For years the ‘meat-loving man’ has been a stereotype. Now a new study suggests that things may be changing and that many men are now identifying with a new type of masculinity which values authenticity, domesticity and holistic self-awareness.

  • Commercials, media and societal norms have been feeding us the same “meat is manly” ideology for decades, maybe without many of us realizing it.
  • A new (2020) study questions the stereotypical narrative that “real men eat meat” by taking a look at the variation in how men identify themselves and their values.
  • The psychological link between meat and masculinity will likely remain alive and well, however, this study (and others that follow suit) can continue to challenge the narrative.

The idea that “meat is manly” has been peddled for years – in commercials, on advertisements, in stories passed down the patriarchal line for generations. In 1999, Carol J. Adams released what would be the most well-known stab at this ideology with her book “The Sexual Politics of Meat”, which is an in-depth assessment of the relationship between masculinity and meat, often pointing to American media as a primary source of meat pandering towards “masculine” society.

Society’s psychological link between meat and masculinity

One 2018 study found that men routinely incorporate more red meat in their diet to preempt the negative emotions that are caused by threats to their masculinity.

With the release of her book in 1999, Carol was able to highlight the idea that meat has become something of a symbol of masculinity, mainly by companies attempting to promote meat sales. Putting that theory to the test in today’s society, one simple search for “making salad” on a stock image site will give you countless photos of women making salads in their kitchens. Another search for “barbeque” will show dozens of men grilling meat outdoors.

This association between meat and masculinity is something that has been deemed a societal norm for decades, perhaps without many of us even realizing it. One 2018 study found that men routinely incorporate more red meat in their diet to preempt the negative emotions that are caused by threats to their masculinity.

An earlier 2013 study argued Adams’ original theory on the sexual politics of meat with results that suggested men associate eating meat with animals being lower in a hierarchy system than humans, whereas the majority of women who eat meat try to disassociate animals from food and avoid thinking about the treatment of animals.

Alongside the narrative that meat is masculine comes the stigma around vegetarianism or veganism. These are both things that society deems “soft”, “sensitive” or “whiny”.

According to this Vegan Society survey, while the number of vegans is rapidly increasing (there were three and a half times as many vegans in 2016 as there were in 2006) – there is still a massive gender gap, with 63% of participants identifying as female and 37% identifying male.

Researchers on this survey theorize that the main cause of this gap is the psychological link between meat and masculinity that is seemingly everywhere in today’s society.

A new (2020) study questions the stereotypical narrative that “real men eat meat” by taking a look at the variation in how men identify themselves and their values.

In this study, 309 male meat-eating participants were asked about their self-identification with new forms of masculinity, their attachment to eating meat, their willingness to reduce their meat intake, and their general attitudes towards vegetarians.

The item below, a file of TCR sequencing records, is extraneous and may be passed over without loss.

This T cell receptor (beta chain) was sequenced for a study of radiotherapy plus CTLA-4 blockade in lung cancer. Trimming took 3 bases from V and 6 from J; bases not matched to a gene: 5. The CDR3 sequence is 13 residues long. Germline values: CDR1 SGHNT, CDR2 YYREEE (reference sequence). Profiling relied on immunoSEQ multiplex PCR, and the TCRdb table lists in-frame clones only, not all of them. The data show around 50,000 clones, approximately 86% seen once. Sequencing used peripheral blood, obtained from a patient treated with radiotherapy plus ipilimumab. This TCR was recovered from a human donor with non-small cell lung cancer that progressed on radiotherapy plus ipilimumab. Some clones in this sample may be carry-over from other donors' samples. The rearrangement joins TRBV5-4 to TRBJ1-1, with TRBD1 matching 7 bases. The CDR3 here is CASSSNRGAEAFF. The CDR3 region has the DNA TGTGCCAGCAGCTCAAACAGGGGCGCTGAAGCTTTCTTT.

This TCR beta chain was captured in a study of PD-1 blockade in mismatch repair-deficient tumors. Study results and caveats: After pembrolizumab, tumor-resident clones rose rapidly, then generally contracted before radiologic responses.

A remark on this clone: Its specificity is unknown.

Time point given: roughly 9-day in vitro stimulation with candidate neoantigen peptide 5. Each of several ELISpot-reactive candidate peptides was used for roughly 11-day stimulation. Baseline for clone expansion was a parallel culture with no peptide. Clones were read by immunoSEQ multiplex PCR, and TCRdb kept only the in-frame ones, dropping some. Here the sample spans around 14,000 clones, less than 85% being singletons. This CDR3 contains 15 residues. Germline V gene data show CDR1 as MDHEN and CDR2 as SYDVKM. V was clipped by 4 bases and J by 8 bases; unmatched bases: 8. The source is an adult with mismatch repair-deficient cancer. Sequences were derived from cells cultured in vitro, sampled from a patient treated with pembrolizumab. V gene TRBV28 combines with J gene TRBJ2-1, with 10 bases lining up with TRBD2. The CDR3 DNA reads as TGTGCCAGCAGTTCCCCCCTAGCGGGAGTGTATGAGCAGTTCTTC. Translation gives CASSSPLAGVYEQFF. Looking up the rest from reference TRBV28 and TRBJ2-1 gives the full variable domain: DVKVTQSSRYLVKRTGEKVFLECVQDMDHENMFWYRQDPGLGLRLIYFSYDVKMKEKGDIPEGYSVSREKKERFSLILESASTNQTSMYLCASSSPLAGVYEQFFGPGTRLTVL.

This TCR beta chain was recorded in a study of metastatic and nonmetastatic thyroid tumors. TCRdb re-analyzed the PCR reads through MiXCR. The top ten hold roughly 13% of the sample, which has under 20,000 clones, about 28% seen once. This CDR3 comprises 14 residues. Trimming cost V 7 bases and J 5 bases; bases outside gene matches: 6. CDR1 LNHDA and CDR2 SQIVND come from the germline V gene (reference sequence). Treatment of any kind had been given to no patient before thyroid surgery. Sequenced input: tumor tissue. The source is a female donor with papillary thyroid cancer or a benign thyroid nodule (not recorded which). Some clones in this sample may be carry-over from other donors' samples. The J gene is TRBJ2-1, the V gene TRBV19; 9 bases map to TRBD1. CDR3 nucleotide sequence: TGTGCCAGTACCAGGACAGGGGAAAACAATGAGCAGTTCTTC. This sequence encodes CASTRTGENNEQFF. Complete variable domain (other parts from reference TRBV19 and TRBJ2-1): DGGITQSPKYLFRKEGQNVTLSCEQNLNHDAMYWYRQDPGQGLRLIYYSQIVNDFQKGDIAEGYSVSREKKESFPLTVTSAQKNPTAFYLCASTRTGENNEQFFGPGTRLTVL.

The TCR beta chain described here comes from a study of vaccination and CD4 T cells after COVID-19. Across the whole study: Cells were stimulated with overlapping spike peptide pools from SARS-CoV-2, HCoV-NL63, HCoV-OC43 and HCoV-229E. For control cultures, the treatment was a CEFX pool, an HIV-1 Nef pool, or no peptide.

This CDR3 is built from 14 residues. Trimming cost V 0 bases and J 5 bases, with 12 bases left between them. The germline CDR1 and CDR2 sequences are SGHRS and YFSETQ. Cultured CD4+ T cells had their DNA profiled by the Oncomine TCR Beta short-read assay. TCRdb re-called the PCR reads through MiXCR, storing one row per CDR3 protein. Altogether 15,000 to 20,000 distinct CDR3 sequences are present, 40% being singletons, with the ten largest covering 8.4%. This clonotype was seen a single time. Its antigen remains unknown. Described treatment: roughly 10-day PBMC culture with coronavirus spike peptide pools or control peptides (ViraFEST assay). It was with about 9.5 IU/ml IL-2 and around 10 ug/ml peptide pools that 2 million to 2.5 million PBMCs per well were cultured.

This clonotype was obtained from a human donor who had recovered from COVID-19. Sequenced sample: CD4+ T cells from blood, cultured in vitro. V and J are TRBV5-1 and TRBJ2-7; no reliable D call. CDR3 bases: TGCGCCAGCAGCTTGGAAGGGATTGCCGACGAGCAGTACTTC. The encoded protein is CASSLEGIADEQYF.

The results of this study suggest that men who identify more strongly with new forms of masculinity tend to consume less meat, have a weaker attachment to eating meat and have a greater tendency to reduce their meat intake when possible. These men also showed more positive attitudes towards people who choose to be vegetarians.

This study is the first of it’s kind to underscore the idea that not all men think alike and that biological sex differences shouldn’t be taken into account when studying the consumption (or lack of consumption) of meat products.

Changing the way researchers conduct studies like this can help turn the tide.

Modern studies such as this are learning more towards different tools that place less of a stigma on various types of masculinity. This study, for example, used the New Masculinity Inventory (NMI), where high scores can suggest holistic attentiveness, questioning of male norms, authenticity to self, and sensitivity to male privilege.

Studies like this, where not only the results but the tools used to conduct the study take into account the varying types of masculinity in the participants can only offer more accurate results due to being more inclusive and less stereotypical.

Does vegetarianism stand a chance against meat-eating masculinity?

The sheer amount of information surrounding vegetarianism and all the attached benefits is astounding – so why is society having such a hard time keeping up? Why are men still less likely to decrease their meat consumption?

The “meat is manly” ideology will likely remain alive and well in today’s society due to advertisements and societal norms…however, this study (and others that follow suit) can continue to challenge the narrative. We can continue to promote the idea that vegetarianism isn’t feminine and eating meat isn’t masculine – they are simply choices that we make based on our unique views and how we feel about the information that is presented to us.

Original Source: https://bigthink.com/personal-growth

Thanks for subscribing to our weekly newsletter! We know you'll really enjoy it! See you soon... You can unsubscribe at any time and we promise never to give out your details to third parties. Catch us in your mailbox soon!

%d bloggers like this: